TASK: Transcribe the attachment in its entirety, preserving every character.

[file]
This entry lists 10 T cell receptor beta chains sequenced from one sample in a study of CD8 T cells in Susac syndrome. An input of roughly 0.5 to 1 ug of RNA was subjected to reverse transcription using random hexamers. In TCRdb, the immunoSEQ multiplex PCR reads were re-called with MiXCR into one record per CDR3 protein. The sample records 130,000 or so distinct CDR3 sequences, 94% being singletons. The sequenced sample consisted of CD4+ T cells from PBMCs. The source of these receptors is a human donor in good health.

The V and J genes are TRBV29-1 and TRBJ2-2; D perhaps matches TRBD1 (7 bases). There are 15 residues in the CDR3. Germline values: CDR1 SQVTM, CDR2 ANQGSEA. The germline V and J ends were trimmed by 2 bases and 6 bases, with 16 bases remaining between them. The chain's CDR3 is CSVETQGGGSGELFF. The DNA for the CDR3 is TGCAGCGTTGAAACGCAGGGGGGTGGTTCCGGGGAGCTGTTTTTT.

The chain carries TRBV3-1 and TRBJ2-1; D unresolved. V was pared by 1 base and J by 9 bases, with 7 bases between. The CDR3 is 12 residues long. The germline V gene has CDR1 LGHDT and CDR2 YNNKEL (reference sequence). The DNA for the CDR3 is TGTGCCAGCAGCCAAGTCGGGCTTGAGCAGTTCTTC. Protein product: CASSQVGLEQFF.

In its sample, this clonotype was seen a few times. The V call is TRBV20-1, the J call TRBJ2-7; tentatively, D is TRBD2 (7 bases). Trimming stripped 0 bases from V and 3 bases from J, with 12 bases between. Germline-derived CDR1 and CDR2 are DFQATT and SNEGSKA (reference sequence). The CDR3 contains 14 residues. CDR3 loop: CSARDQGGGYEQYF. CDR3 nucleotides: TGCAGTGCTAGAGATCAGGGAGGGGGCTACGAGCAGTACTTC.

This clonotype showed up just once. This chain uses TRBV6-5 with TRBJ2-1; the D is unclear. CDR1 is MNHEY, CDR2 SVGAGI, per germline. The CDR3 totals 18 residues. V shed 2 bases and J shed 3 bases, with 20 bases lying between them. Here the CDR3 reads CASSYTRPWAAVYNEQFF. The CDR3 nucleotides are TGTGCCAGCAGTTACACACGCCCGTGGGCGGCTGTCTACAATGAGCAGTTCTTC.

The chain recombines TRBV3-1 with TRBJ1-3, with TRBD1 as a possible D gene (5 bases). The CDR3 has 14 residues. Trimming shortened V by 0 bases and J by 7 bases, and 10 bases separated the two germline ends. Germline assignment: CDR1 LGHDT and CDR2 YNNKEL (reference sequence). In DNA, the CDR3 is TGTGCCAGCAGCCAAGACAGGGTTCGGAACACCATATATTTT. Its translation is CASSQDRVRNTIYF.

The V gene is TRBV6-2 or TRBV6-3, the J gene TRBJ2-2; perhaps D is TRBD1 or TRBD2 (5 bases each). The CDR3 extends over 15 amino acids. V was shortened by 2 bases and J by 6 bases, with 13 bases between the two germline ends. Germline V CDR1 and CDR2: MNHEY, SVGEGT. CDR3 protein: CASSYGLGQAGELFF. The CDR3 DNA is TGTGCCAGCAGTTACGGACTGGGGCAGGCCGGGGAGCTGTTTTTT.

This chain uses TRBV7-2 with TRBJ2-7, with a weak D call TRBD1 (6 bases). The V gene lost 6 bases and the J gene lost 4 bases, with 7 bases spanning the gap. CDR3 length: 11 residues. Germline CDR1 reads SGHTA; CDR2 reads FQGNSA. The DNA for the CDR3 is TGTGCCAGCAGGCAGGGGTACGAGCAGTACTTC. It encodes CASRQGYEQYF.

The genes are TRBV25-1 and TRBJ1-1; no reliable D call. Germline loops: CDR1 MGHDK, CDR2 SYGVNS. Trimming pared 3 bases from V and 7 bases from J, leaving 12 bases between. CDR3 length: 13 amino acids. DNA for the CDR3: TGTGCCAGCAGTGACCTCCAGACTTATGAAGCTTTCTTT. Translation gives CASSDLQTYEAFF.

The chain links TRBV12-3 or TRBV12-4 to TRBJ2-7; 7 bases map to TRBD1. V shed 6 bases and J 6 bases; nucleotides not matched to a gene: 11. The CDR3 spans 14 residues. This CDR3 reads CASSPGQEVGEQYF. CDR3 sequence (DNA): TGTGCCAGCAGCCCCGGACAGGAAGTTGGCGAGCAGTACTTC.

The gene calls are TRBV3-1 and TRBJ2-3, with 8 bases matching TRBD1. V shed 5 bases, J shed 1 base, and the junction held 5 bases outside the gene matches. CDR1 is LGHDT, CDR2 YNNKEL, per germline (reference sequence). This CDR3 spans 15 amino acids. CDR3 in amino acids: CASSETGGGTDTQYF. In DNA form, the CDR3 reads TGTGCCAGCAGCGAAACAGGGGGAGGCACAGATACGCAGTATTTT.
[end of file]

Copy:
This entry lists 10 T cell receptor beta chains sequenced from one sample in a study of CD8 T cells in Susac syndrome. An input of roughly 0.5 to 1 ug of RNA was subjected to reverse transcription using random hexamers. In TCRdb, the immunoSEQ multiplex PCR reads were re-called with MiXCR into one record per CDR3 protein. The sample records 130,000 or so distinct CDR3 sequences, 94% being singletons. The sequenced sample consisted of CD4+ T cells from PBMCs. The source of these receptors is a human donor in good health.

The V and J genes are TRBV29-1 and TRBJ2-2; D perhaps matches TRBD1 (7 bases). There are 15 residues in the CDR3. Germline values: CDR1 SQVTM, CDR2 ANQGSEA. The germline V and J ends were trimmed by 2 bases and 6 bases, with 16 bases remaining between them. The chain's CDR3 is CSVETQGGGSGELFF. The DNA for the CDR3 is TGCAGCGTTGAAACGCAGGGGGGTGGTTCCGGGGAGCTGTTTTTT.

The chain carries TRBV3-1 and TRBJ2-1; D unresolved. V was pared by 1 base and J by 9 bases, with 7 bases between. The CDR3 is 12 residues long. The germline V gene has CDR1 LGHDT and CDR2 YNNKEL (reference sequence). The DNA for the CDR3 is TGTGCCAGCAGCCAAGTCGGGCTTGAGCAGTTCTTC. Protein product: CASSQVGLEQFF.

In its sample, this clonotype was seen a few times. The V call is TRBV20-1, the J call TRBJ2-7; tentatively, D is TRBD2 (7 bases). Trimming stripped 0 bases from V and 3 bases from J, with 12 bases between. Germline-derived CDR1 and CDR2 are DFQATT and SNEGSKA (reference sequence). The CDR3 contains 14 residues. CDR3 loop: CSARDQGGGYEQYF. CDR3 nucleotides: TGCAGTGCTAGAGATCAGGGAGGGGGCTACGAGCAGTACTTC.

This clonotype showed up just once. This chain uses TRBV6-5 with TRBJ2-1; the D is unclear. CDR1 is MNHEY, CDR2 SVGAGI, per germline. The CDR3 totals 18 residues. V shed 2 bases and J shed 3 bases, with 20 bases lying between them. Here the CDR3 reads CASSYTRPWAAVYNEQFF. The CDR3 nucleotides are TGTGCCAGCAGTTACACACGCCCGTGGGCGGCTGTCTACAATGAGCAGTTCTTC.

The chain recombines TRBV3-1 with TRBJ1-3, with TRBD1 as a possible D gene (5 bases). The CDR3 has 14 residues. Trimming shortened V by 0 bases and J by 7 bases, and 10 bases separated the two germline ends. Germline assignment: CDR1 LGHDT and CDR2 YNNKEL (reference sequence). In DNA, the CDR3 is TGTGCCAGCAGCCAAGACAGGGTTCGGAACACCATATATTTT. Its translation is CASSQDRVRNTIYF.

The V gene is TRBV6-2 or TRBV6-3, the J gene TRBJ2-2; perhaps D is TRBD1 or TRBD2 (5 bases each). The CDR3 extends over 15 amino acids. V was shortened by 2 bases and J by 6 bases, with 13 bases between the two germline ends. Germline V CDR1 and CDR2: MNHEY, SVGEGT. CDR3 protein: CASSYGLGQAGELFF. The CDR3 DNA is TGTGCCAGCAGTTACGGACTGGGGCAGGCCGGGGAGCTGTTTTTT.

This chain uses TRBV7-2 with TRBJ2-7, with a weak D call TRBD1 (6 bases). The V gene lost 6 bases and the J gene lost 4 bases, with 7 bases spanning the gap. CDR3 length: 11 residues. Germline CDR1 reads SGHTA; CDR2 reads FQGNSA. The DNA for the CDR3 is TGTGCCAGCAGGCAGGGGTACGAGCAGTACTTC. It encodes CASRQGYEQYF.

The genes are TRBV25-1 and TRBJ1-1; no reliable D call. Germline loops: CDR1 MGHDK, CDR2 SYGVNS. Trimming pared 3 bases from V and 7 bases from J, leaving 12 bases between. CDR3 length: 13 amino acids. DNA for the CDR3: TGTGCCAGCAGTGACCTCCAGACTTATGAAGCTTTCTTT. Translation gives CASSDLQTYEAFF.

The chain links TRBV12-3 or TRBV12-4 to TRBJ2-7; 7 bases map to TRBD1. V shed 6 bases and J 6 bases; nucleotides not matched to a gene: 11. The CDR3 spans 14 residues. This CDR3 reads CASSPGQEVGEQYF. CDR3 sequence (DNA): TGTGCCAGCAGCCCCGGACAGGAAGTTGGCGAGCAGTACTTC.

The gene calls are TRBV3-1 and TRBJ2-3, with 8 bases matching TRBD1. V shed 5 bases, J shed 1 base, and the junction held 5 bases outside the gene matches. CDR1 is LGHDT, CDR2 YNNKEL, per germline (reference sequence). This CDR3 spans 15 amino acids. CDR3 in amino acids: CASSETGGGTDTQYF. In DNA form, the CDR3 reads TGTGCCAGCAGCGAAACAGGGGGAGGCACAGATACGCAGTATTTT.